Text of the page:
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All About Poodles
Member Name: -michelle-
Date: 03/05/11, updated on 03/05/11 (239 review reads)
Advantages: To me everything
Disadvantages: Grooming can be quite expensive
History of the poodle
As this breed are often referred to as French Poodles, it seems easy to believe that they originated in France, however this is incorrect. The breed of poodle is so ancient it goes right back to the 12th century, when pictures of poodle like dogs were found carved on Roman tombs and Greek coins. But since no one was able to prove the poodles origin, the historians came to the conclusion that as far as modern day poodles are concerned, the breed probably originated from Germany, France and Russia simultaneously.
In Germany the poodles were far heavier boned than them in France or Russia, the Russian poodle was taller and more refined, similar in appearance to that of a greyhound. The French poodles were more fine boned than those in Germany. In each country they are known to be good retrievers, as they have a love of carrying things in their mouths, they are easily trained to retrieve fallen upland game for hunters. Along with this they also have a love of water and swimming. These were usually the largest size poodles, known as the standard.
It was during the 16th 17th and 18th centuries, that people began to breed the smaller size standard poodles what we know today as the miniature poodle, following them came the toy poodles. The miniatures were bred to entertain and amuse, as they were formed into dancing groups. But because the ego of a miniature poodle is so big they love to entertain and get attention in return. The big egos of these poodles still remains to this day.
Once the smallest of the miniatures were bred together, we saw the arrival of the toy poodle, referred to in the past as the sleeve poodle. It was mainly females who favored this size poodle because they were so small and could be carried easily. This made the toy poodle an ideal travelling companion for the ladies of France.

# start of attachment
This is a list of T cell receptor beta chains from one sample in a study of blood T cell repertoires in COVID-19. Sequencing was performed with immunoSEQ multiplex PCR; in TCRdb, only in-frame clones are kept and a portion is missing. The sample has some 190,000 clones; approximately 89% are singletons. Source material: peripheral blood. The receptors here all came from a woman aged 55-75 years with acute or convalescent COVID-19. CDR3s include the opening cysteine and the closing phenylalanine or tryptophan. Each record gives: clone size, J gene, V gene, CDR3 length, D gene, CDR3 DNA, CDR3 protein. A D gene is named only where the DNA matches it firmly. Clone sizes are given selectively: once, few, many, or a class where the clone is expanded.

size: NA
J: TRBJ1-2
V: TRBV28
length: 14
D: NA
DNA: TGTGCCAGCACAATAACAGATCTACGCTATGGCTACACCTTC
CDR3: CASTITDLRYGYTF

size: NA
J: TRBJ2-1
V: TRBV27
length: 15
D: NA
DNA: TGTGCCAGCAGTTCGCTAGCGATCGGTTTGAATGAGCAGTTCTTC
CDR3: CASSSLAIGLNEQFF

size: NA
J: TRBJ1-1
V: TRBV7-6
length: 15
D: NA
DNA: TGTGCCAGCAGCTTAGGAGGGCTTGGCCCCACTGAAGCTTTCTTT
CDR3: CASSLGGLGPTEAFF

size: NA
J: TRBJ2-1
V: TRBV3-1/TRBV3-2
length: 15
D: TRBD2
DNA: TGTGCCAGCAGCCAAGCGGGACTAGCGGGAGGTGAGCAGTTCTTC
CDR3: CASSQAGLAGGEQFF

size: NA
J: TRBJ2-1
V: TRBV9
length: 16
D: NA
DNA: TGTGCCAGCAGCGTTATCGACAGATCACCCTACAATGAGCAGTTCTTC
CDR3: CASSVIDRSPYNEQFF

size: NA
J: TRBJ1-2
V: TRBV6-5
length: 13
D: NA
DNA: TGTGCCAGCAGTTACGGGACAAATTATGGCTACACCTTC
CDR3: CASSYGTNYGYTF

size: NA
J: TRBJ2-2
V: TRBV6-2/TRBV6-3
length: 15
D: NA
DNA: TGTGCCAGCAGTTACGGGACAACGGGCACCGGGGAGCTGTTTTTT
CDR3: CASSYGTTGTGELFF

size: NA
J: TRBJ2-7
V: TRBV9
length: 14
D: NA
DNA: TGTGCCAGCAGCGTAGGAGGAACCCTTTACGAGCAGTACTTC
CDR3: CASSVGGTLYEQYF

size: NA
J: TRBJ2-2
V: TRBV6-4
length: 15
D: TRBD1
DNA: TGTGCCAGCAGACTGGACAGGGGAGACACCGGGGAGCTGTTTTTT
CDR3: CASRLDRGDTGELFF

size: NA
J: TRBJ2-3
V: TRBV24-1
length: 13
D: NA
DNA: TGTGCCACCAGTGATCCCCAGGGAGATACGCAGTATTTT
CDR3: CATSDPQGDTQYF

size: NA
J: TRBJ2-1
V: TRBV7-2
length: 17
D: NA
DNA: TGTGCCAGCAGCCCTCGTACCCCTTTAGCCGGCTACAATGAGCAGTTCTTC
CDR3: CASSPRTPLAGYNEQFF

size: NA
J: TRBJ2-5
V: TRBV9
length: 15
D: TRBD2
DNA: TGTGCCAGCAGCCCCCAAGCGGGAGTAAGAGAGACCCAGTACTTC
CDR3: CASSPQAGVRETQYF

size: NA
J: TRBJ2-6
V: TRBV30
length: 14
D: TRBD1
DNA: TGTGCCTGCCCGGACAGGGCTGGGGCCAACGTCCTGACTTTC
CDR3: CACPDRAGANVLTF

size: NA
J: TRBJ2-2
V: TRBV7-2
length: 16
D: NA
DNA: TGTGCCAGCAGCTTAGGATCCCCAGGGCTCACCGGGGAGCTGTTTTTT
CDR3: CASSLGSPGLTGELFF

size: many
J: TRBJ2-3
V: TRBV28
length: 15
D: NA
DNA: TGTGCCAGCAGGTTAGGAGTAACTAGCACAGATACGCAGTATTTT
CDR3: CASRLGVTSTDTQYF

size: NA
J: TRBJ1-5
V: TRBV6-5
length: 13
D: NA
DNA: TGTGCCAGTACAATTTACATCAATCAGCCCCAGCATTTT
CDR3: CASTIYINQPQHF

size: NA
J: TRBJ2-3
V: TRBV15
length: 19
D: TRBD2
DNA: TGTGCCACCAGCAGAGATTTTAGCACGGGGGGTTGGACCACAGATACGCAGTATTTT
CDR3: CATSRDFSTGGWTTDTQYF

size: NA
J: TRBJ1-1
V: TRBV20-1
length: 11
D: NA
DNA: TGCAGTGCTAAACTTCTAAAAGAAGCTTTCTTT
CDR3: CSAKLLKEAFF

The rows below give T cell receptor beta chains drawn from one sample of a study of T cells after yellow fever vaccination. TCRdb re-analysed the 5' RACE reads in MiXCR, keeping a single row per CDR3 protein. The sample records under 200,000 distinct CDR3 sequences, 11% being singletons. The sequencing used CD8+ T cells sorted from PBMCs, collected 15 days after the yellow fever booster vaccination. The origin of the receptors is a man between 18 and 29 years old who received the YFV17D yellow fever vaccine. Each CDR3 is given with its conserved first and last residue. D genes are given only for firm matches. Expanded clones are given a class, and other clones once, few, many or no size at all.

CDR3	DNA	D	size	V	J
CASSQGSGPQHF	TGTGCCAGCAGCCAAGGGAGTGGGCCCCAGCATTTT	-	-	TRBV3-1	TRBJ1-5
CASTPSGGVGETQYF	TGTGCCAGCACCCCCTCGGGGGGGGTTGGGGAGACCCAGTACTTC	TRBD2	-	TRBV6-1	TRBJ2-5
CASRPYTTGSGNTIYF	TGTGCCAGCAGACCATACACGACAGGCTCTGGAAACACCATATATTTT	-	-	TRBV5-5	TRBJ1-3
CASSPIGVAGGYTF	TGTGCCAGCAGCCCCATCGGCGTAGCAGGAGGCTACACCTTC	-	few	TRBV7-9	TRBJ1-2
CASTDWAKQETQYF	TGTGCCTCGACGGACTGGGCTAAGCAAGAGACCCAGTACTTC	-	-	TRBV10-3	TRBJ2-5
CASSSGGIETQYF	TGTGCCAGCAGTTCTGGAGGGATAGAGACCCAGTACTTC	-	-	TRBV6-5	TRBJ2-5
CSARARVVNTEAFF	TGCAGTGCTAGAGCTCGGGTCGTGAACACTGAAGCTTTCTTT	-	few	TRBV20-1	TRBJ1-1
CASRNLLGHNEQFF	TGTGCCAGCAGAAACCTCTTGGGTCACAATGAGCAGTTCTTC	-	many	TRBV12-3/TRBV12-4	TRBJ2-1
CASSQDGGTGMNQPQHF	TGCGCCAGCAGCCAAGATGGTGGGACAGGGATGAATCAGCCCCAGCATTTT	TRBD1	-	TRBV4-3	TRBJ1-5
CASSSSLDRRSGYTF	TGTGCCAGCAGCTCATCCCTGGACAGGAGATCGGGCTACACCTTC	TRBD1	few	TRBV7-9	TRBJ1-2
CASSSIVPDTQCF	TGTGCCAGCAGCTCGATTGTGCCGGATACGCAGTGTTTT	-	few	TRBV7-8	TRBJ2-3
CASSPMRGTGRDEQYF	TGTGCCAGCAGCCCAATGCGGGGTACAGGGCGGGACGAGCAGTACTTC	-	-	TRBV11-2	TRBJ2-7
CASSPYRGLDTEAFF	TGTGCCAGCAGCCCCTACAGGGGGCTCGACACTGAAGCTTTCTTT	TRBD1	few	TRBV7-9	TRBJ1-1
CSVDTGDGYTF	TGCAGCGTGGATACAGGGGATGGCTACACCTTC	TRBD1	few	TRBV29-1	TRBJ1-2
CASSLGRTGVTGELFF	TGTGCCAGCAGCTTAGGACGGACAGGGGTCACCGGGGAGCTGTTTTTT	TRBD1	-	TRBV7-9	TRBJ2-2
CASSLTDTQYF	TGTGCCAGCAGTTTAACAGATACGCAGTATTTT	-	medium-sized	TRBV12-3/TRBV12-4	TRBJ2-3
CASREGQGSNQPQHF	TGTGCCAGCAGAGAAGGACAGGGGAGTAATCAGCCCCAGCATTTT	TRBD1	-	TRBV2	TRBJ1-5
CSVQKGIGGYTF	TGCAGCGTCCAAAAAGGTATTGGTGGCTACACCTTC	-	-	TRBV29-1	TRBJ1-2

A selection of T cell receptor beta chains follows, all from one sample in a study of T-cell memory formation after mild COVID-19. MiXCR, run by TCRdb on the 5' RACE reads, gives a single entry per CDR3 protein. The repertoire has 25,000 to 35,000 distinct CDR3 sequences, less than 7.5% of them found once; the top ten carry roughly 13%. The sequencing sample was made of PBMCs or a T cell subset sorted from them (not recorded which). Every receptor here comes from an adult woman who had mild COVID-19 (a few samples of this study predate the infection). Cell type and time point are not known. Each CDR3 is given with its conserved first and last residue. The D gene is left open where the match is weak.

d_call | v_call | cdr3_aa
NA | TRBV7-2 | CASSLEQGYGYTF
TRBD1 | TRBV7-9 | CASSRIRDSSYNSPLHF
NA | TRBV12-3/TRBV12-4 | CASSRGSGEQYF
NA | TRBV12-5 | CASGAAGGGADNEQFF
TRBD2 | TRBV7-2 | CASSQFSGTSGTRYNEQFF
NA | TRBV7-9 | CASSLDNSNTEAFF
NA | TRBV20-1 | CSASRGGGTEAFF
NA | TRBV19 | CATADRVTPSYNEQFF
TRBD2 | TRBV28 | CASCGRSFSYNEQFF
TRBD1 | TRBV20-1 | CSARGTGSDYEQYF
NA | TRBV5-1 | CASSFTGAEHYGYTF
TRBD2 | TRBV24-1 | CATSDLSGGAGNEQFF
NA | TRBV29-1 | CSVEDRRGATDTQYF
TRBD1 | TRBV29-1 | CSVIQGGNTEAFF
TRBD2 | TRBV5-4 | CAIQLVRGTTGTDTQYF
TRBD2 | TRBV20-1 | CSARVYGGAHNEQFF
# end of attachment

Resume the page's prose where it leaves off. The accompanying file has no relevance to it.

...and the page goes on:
Toy poodles were so popular that in the late 1700s, King Louis XV1 of France, had a portrait of his wife accompanied by a toy poodle painted, and so the poodle became the national dog of France.
Characteristics of the poodle
Poodles come in sizes that range from 3 pounds to 80 pounds, their size is specified as either Toy, Miniature or Standard, they come in a variety of many different shades and they are one of only a handful of breeds that do not shed or carry a body odor.
Poodles are athletic, active, curious, social and capable of mentally focusing on human behavior in order to learn. They will discover what action brings approval, then they will continue to perform this action just for the attention it brings them.
Even to the most casual observer, poodles carry themselves with a certain dignity, they are dedicated to their owners, yet they love other people too. They are very playful and exhibit a keen sense of humor, that sparkles from their eyes at every opportunity, in short, they love life.
If you were considering owning a poodle, you should first consider your own lifestyle and choose the poodle that is going to fit in with you. As each of the three sized poodles have their own special features.
The Standard - For someone who wants a large watchdog, that does not shed.
The Miniature - He is the most popular of the three sizes as he is just like a standard with all the same characteristics, only he is smaller in size, therefore not needing as much room as a standard.
The Toy - These poodles are bred to be small, this is their very purpose, very popular with older people who may struggle to keep up with the demands of a larger dog, but require the companionship that only a dog can give.
Anyone who is thinking about owning a poodle, should first consider the responsibility that comes with owning one of these dogs. They should recognize and accept that a poodle needs regular grooming, should they decide to groom the dog themselves or have a professional groomer do this for them. This can become quite expensive and so it is important you consider this very carefully before deciding on owning a poodle. A poodle does not shed hair and need to have their hair removed for them.
It is a good idea to learn how to brush and care for your poodles coat in between grooming, as a poodle should be groomed every 6 to 8 weeks they will need to be properly brushed in between grooming visits.
The things you'll require in order to brush your poodles coat are, a slicker brush which is basically a stiff wire brush and a metal comb.
The metal comb is used to help remove small knots before they become big knots and start to matt up with more of the poodles fur, which if left to get out of hand, may need to be cut out.